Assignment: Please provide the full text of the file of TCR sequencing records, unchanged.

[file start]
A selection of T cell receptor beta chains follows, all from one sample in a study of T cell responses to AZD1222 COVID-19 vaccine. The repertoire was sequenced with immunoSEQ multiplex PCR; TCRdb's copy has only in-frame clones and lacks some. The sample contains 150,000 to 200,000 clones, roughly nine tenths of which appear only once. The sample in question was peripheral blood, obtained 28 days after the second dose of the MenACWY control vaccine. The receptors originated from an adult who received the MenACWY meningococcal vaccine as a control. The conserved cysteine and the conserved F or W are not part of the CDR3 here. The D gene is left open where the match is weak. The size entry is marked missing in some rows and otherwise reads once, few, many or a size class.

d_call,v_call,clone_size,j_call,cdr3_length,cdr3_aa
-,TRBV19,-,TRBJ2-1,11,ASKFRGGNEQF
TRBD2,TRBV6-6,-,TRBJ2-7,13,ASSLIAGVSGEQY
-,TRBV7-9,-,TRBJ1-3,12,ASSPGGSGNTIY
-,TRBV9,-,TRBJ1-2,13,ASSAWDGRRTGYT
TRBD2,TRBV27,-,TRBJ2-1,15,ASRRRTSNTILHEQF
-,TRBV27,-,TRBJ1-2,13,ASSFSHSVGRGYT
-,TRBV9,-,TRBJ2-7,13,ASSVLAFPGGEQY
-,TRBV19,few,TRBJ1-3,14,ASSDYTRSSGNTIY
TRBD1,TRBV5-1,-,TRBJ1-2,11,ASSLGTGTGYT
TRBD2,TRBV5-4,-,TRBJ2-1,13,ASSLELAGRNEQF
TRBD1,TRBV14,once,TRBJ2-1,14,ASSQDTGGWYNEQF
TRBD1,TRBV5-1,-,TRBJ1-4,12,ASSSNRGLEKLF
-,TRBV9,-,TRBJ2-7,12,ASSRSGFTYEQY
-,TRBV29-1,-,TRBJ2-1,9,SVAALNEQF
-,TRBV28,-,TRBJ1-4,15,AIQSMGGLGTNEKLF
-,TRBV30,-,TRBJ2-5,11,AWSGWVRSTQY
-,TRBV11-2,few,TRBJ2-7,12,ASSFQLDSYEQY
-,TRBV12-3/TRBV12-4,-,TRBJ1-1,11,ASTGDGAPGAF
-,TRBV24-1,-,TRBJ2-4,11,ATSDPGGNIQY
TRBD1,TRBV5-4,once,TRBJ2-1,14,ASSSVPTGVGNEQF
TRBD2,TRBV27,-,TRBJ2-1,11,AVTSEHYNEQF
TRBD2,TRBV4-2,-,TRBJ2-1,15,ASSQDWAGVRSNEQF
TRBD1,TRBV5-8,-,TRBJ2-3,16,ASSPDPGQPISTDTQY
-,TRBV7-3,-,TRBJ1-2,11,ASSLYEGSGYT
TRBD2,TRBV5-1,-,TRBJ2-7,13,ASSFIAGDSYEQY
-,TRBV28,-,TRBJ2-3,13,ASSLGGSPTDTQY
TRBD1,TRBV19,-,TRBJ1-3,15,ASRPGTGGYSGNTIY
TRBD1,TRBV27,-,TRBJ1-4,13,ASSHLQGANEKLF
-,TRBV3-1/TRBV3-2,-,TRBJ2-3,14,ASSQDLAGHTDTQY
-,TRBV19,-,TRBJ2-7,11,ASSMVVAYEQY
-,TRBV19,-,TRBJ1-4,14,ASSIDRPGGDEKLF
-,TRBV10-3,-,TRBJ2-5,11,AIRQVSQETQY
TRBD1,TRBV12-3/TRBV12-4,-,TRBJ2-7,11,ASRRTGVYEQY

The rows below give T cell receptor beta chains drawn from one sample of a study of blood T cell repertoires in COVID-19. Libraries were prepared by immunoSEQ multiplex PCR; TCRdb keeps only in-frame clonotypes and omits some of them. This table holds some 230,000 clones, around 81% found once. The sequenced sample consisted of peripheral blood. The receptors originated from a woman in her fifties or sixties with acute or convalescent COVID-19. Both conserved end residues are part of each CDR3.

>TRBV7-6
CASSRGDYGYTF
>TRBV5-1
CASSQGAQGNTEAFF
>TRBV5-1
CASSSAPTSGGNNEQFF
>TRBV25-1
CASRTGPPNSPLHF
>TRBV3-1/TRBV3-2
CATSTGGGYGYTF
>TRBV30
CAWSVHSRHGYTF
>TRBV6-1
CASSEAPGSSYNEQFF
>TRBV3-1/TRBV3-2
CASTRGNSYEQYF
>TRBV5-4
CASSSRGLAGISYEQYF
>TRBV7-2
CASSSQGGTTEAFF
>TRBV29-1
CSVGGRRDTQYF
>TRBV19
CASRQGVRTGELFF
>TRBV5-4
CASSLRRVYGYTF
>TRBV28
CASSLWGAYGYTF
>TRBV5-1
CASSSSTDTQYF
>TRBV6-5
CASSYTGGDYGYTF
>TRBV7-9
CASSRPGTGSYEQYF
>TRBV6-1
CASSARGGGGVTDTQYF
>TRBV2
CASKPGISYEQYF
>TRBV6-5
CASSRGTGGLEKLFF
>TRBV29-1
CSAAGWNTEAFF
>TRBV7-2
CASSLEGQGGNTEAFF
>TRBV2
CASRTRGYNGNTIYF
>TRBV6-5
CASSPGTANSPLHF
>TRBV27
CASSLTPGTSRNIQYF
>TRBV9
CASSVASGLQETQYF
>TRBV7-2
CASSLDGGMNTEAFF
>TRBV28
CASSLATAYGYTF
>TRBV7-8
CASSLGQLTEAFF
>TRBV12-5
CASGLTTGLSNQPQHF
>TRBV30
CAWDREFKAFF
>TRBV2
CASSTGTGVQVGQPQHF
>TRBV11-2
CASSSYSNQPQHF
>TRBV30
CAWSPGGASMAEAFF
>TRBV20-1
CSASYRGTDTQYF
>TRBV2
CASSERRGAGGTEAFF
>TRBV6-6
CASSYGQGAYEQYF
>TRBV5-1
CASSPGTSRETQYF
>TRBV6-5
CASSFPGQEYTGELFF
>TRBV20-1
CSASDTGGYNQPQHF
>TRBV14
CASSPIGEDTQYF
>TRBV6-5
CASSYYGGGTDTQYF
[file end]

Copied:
A selection of T cell receptor beta chains follows, all from one sample in a study of T cell responses to AZD1222 COVID-19 vaccine. The repertoire was sequenced with immunoSEQ multiplex PCR; TCRdb's copy has only in-frame clones and lacks some. The sample contains 150,000 to 200,000 clones, roughly nine tenths of which appear only once. The sample in question was peripheral blood, obtained 28 days after the second dose of the MenACWY control vaccine. The receptors originated from an adult who received the MenACWY meningococcal vaccine as a control. The conserved cysteine and the conserved F or W are not part of the CDR3 here. The D gene is left open where the match is weak. The size entry is marked missing in some rows and otherwise reads once, few, many or a size class.

d_call,v_call,clone_size,j_call,cdr3_length,cdr3_aa
-,TRBV19,-,TRBJ2-1,11,ASKFRGGNEQF
TRBD2,TRBV6-6,-,TRBJ2-7,13,ASSLIAGVSGEQY
-,TRBV7-9,-,TRBJ1-3,12,ASSPGGSGNTIY
-,TRBV9,-,TRBJ1-2,13,ASSAWDGRRTGYT
TRBD2,TRBV27,-,TRBJ2-1,15,ASRRRTSNTILHEQF
-,TRBV27,-,TRBJ1-2,13,ASSFSHSVGRGYT
-,TRBV9,-,TRBJ2-7,13,ASSVLAFPGGEQY
-,TRBV19,few,TRBJ1-3,14,ASSDYTRSSGNTIY
TRBD1,TRBV5-1,-,TRBJ1-2,11,ASSLGTGTGYT
TRBD2,TRBV5-4,-,TRBJ2-1,13,ASSLELAGRNEQF
TRBD1,TRBV14,once,TRBJ2-1,14,ASSQDTGGWYNEQF
TRBD1,TRBV5-1,-,TRBJ1-4,12,ASSSNRGLEKLF
-,TRBV9,-,TRBJ2-7,12,ASSRSGFTYEQY
-,TRBV29-1,-,TRBJ2-1,9,SVAALNEQF
-,TRBV28,-,TRBJ1-4,15,AIQSMGGLGTNEKLF
-,TRBV30,-,TRBJ2-5,11,AWSGWVRSTQY
-,TRBV11-2,few,TRBJ2-7,12,ASSFQLDSYEQY
-,TRBV12-3/TRBV12-4,-,TRBJ1-1,11,ASTGDGAPGAF
-,TRBV24-1,-,TRBJ2-4,11,ATSDPGGNIQY
TRBD1,TRBV5-4,once,TRBJ2-1,14,ASSSVPTGVGNEQF
TRBD2,TRBV27,-,TRBJ2-1,11,AVTSEHYNEQF
TRBD2,TRBV4-2,-,TRBJ2-1,15,ASSQDWAGVRSNEQF
TRBD1,TRBV5-8,-,TRBJ2-3,16,ASSPDPGQPISTDTQY
-,TRBV7-3,-,TRBJ1-2,11,ASSLYEGSGYT
TRBD2,TRBV5-1,-,TRBJ2-7,13,ASSFIAGDSYEQY
-,TRBV28,-,TRBJ2-3,13,ASSLGGSPTDTQY
TRBD1,TRBV19,-,TRBJ1-3,15,ASRPGTGGYSGNTIY
TRBD1,TRBV27,-,TRBJ1-4,13,ASSHLQGANEKLF
-,TRBV3-1/TRBV3-2,-,TRBJ2-3,14,ASSQDLAGHTDTQY
-,TRBV19,-,TRBJ2-7,11,ASSMVVAYEQY
-,TRBV19,-,TRBJ1-4,14,ASSIDRPGGDEKLF
-,TRBV10-3,-,TRBJ2-5,11,AIRQVSQETQY
TRBD1,TRBV12-3/TRBV12-4,-,TRBJ2-7,11,ASRRTGVYEQY

The rows below give T cell receptor beta chains drawn from one sample of a study of blood T cell repertoires in COVID-19. Libraries were prepared by immunoSEQ multiplex PCR; TCRdb keeps only in-frame clonotypes and omits some of them. This table holds some 230,000 clones, around 81% found once. The sequenced sample consisted of peripheral blood. The receptors originated from a woman in her fifties or sixties with acute or convalescent COVID-19. Both conserved end residues are part of each CDR3.

>TRBV7-6
CASSRGDYGYTF
>TRBV5-1
CASSQGAQGNTEAFF
>TRBV5-1
CASSSAPTSGGNNEQFF
>TRBV25-1
CASRTGPPNSPLHF
>TRBV3-1/TRBV3-2
CATSTGGGYGYTF
>TRBV30
CAWSVHSRHGYTF
>TRBV6-1
CASSEAPGSSYNEQFF
>TRBV3-1/TRBV3-2
CASTRGNSYEQYF
>TRBV5-4
CASSSRGLAGISYEQYF
>TRBV7-2
CASSSQGGTTEAFF
>TRBV29-1
CSVGGRRDTQYF
>TRBV19
CASRQGVRTGELFF
>TRBV5-4
CASSLRRVYGYTF
>TRBV28
CASSLWGAYGYTF
>TRBV5-1
CASSSSTDTQYF
>TRBV6-5
CASSYTGGDYGYTF
>TRBV7-9
CASSRPGTGSYEQYF
>TRBV6-1
CASSARGGGGVTDTQYF
>TRBV2
CASKPGISYEQYF
>TRBV6-5
CASSRGTGGLEKLFF
>TRBV29-1
CSAAGWNTEAFF
>TRBV7-2
CASSLEGQGGNTEAFF
>TRBV2
CASRTRGYNGNTIYF
>TRBV6-5
CASSPGTANSPLHF
>TRBV27
CASSLTPGTSRNIQYF
>TRBV9
CASSVASGLQETQYF
>TRBV7-2
CASSLDGGMNTEAFF
>TRBV28
CASSLATAYGYTF
>TRBV7-8
CASSLGQLTEAFF
>TRBV12-5
CASGLTTGLSNQPQHF
>TRBV30
CAWDREFKAFF
>TRBV2
CASSTGTGVQVGQPQHF
>TRBV11-2
CASSSYSNQPQHF
>TRBV30
CAWSPGGASMAEAFF
>TRBV20-1
CSASYRGTDTQYF
>TRBV2
CASSERRGAGGTEAFF
>TRBV6-6
CASSYGQGAYEQYF
>TRBV5-1
CASSPGTSRETQYF
>TRBV6-5
CASSFPGQEYTGELFF
>TRBV20-1
CSASDTGGYNQPQHF
>TRBV14
CASSPIGEDTQYF
>TRBV6-5
CASSYYGGGTDTQYF